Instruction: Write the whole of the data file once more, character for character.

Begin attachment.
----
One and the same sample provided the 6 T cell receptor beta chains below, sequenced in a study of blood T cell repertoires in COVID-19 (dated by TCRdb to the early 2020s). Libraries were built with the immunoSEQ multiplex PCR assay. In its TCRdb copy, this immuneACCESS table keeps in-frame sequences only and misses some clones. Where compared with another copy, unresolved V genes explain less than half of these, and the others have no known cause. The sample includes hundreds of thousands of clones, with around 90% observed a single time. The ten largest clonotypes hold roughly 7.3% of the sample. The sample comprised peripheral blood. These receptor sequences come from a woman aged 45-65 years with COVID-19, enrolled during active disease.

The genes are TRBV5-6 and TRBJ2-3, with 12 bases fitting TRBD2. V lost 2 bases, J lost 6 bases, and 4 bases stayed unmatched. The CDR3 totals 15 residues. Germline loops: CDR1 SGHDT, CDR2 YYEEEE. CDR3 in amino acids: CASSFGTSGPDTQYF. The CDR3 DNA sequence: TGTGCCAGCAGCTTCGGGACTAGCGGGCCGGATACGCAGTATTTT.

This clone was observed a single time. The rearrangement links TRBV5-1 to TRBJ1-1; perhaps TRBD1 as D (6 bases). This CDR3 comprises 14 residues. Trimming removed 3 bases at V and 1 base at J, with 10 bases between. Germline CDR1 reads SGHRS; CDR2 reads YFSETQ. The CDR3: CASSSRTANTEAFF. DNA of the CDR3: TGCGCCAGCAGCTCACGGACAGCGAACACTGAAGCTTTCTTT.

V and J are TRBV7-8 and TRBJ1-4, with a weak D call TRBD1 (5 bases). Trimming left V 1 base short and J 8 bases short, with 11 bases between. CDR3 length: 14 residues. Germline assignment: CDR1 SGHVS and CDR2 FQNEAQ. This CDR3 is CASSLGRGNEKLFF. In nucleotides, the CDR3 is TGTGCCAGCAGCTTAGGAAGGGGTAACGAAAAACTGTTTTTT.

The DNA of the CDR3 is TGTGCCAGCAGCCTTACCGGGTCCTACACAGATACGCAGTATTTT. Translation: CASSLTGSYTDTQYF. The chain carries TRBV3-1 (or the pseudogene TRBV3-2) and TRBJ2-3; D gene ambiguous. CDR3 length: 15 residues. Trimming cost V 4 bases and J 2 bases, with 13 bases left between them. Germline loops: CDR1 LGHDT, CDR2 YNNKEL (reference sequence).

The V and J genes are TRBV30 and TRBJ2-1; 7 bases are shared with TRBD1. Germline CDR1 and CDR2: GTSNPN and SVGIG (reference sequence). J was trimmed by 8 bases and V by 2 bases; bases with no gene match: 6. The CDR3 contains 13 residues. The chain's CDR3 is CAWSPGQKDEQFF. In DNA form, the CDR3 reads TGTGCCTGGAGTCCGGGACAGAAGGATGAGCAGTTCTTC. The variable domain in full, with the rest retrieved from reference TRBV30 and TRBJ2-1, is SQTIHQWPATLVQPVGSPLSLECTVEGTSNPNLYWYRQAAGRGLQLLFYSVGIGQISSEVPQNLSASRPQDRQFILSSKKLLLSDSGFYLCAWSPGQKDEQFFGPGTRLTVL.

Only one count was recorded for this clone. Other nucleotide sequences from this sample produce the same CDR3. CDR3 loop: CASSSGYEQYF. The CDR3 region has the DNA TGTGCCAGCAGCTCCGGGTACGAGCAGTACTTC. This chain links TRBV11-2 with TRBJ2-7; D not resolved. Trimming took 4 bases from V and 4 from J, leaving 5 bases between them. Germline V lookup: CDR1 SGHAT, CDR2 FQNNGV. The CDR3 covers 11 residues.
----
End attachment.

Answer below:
One and the same sample provided the 6 T cell receptor beta chains below, sequenced in a study of blood T cell repertoires in COVID-19 (dated by TCRdb to the early 2020s). Libraries were built with the immunoSEQ multiplex PCR assay. In its TCRdb copy, this immuneACCESS table keeps in-frame sequences only and misses some clones. Where compared with another copy, unresolved V genes explain less than half of these, and the others have no known cause. The sample includes hundreds of thousands of clones, with around 90% observed a single time. The ten largest clonotypes hold roughly 7.3% of the sample. The sample comprised peripheral blood. These receptor sequences come from a woman aged 45-65 years with COVID-19, enrolled during active disease.

The genes are TRBV5-6 and TRBJ2-3, with 12 bases fitting TRBD2. V lost 2 bases, J lost 6 bases, and 4 bases stayed unmatched. The CDR3 totals 15 residues. Germline loops: CDR1 SGHDT, CDR2 YYEEEE. CDR3 in amino acids: CASSFGTSGPDTQYF. The CDR3 DNA sequence: TGTGCCAGCAGCTTCGGGACTAGCGGGCCGGATACGCAGTATTTT.

This clone was observed a single time. The rearrangement links TRBV5-1 to TRBJ1-1; perhaps TRBD1 as D (6 bases). This CDR3 comprises 14 residues. Trimming removed 3 bases at V and 1 base at J, with 10 bases between. Germline CDR1 reads SGHRS; CDR2 reads YFSETQ. The CDR3: CASSSRTANTEAFF. DNA of the CDR3: TGCGCCAGCAGCTCACGGACAGCGAACACTGAAGCTTTCTTT.

V and J are TRBV7-8 and TRBJ1-4, with a weak D call TRBD1 (5 bases). Trimming left V 1 base short and J 8 bases short, with 11 bases between. CDR3 length: 14 residues. Germline assignment: CDR1 SGHVS and CDR2 FQNEAQ. This CDR3 is CASSLGRGNEKLFF. In nucleotides, the CDR3 is TGTGCCAGCAGCTTAGGAAGGGGTAACGAAAAACTGTTTTTT.

The DNA of the CDR3 is TGTGCCAGCAGCCTTACCGGGTCCTACACAGATACGCAGTATTTT. Translation: CASSLTGSYTDTQYF. The chain carries TRBV3-1 (or the pseudogene TRBV3-2) and TRBJ2-3; D gene ambiguous. CDR3 length: 15 residues. Trimming cost V 4 bases and J 2 bases, with 13 bases left between them. Germline loops: CDR1 LGHDT, CDR2 YNNKEL (reference sequence).

The V and J genes are TRBV30 and TRBJ2-1; 7 bases are shared with TRBD1. Germline CDR1 and CDR2: GTSNPN and SVGIG (reference sequence). J was trimmed by 8 bases and V by 2 bases; bases with no gene match: 6. The CDR3 contains 13 residues. The chain's CDR3 is CAWSPGQKDEQFF. In DNA form, the CDR3 reads TGTGCCTGGAGTCCGGGACAGAAGGATGAGCAGTTCTTC. The variable domain in full, with the rest retrieved from reference TRBV30 and TRBJ2-1, is SQTIHQWPATLVQPVGSPLSLECTVEGTSNPNLYWYRQAAGRGLQLLFYSVGIGQISSEVPQNLSASRPQDRQFILSSKKLLLSDSGFYLCAWSPGQKDEQFFGPGTRLTVL.

Only one count was recorded for this clone. Other nucleotide sequences from this sample produce the same CDR3. CDR3 loop: CASSSGYEQYF. The CDR3 region has the DNA TGTGCCAGCAGCTCCGGGTACGAGCAGTACTTC. This chain links TRBV11-2 with TRBJ2-7; D not resolved. Trimming took 4 bases from V and 4 from J, leaving 5 bases between them. Germline V lookup: CDR1 SGHAT, CDR2 FQNNGV. The CDR3 covers 11 residues.